Strategies for On-Line Marketing

Some of our clients have separate public relations, content marketing, and linkbuilding efforts, sometimes spearheaded by different people. But some companies need to choose among the options, and the overlap among the three can make that difficult.

  • Public relations focuses on developing relationships with reporters and gaining opportunities for press coverage.
  • Content marketing focuses on creating content that increases authority and drives traffic to your website.
  • Linkbuilding focuses on gaining high quality, natural links to your website in order to increase your website’s authority and drive traffic.

All these things are good. The list is in order of cost — public relations is usually more expensive than linkbuilding. However, especially as search engines become increasingly strict about links, these three tactics have more and more in common.

The image at the top of this post shows the front page of the Tulsa World’s print edition. Getting press of this kind is never a goal for linkbuilding. In this case, however, our client got that because of Kim’s linkbuilding efforts.

The client is a small church pew manufacturer in a small town in Oklahoma. A front page story at the nearest large newspaper can give them an impressive amount of exposure. Kim approached the online version with a picturesque story — our client is a fan of a reality TV show, and he made the family on that program a pew and delivered it to their office — and they liked the idea.


In fact, possibly because the TV show in question has recently been the subject of controversy, the newspaper liked the idea so much that they went with a front page story in both online and print editions.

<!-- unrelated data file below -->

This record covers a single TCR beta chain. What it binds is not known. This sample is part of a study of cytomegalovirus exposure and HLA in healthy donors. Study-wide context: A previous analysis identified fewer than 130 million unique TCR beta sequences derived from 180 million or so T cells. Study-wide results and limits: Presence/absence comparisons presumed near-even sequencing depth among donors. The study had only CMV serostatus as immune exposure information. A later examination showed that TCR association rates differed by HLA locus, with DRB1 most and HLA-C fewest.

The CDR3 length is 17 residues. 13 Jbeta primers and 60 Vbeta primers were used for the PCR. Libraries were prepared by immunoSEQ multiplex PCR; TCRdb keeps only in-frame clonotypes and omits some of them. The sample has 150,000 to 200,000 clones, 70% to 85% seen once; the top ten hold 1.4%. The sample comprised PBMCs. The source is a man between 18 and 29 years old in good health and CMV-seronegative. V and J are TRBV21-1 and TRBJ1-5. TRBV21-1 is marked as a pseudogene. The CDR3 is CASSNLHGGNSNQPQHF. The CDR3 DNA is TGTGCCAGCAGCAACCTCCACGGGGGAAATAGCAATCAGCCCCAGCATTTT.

When opportunities like this come along, we go with it — unless the client has a PR firm, in which case we get the information to their publicist. Equally, clients have us create content for their publicists to use. So which should you choose? Here are some questions to consider:

  • How newsworthy are you? A church furniture company rarely will become front page news. A political candidate or a rock band is another kettle of fish. Do a Google news search to get a realistic idea of your newsworthiness.
  • How much risk can you afford? A PR firm works hard for the ambitious successes, but if three triumphs a year doesn’t sound like a good return on a hefty investment, you might prefer the small, regular wins of a linkbuilder.
  • What kind of content converts best for you? If you’ve had some press coverage and it increased your traffic but not your conversions, don’t let the thrill of publicity sway you to make a less valuable investment. Check your analytics.

Whichever route you choose, make sure to discuss the options with your provider or providers. If you divide your services among agencies, encourage them to work together. And be sure to spread the word through social media to get the most out of your investment — whatever that investment turned out to be.







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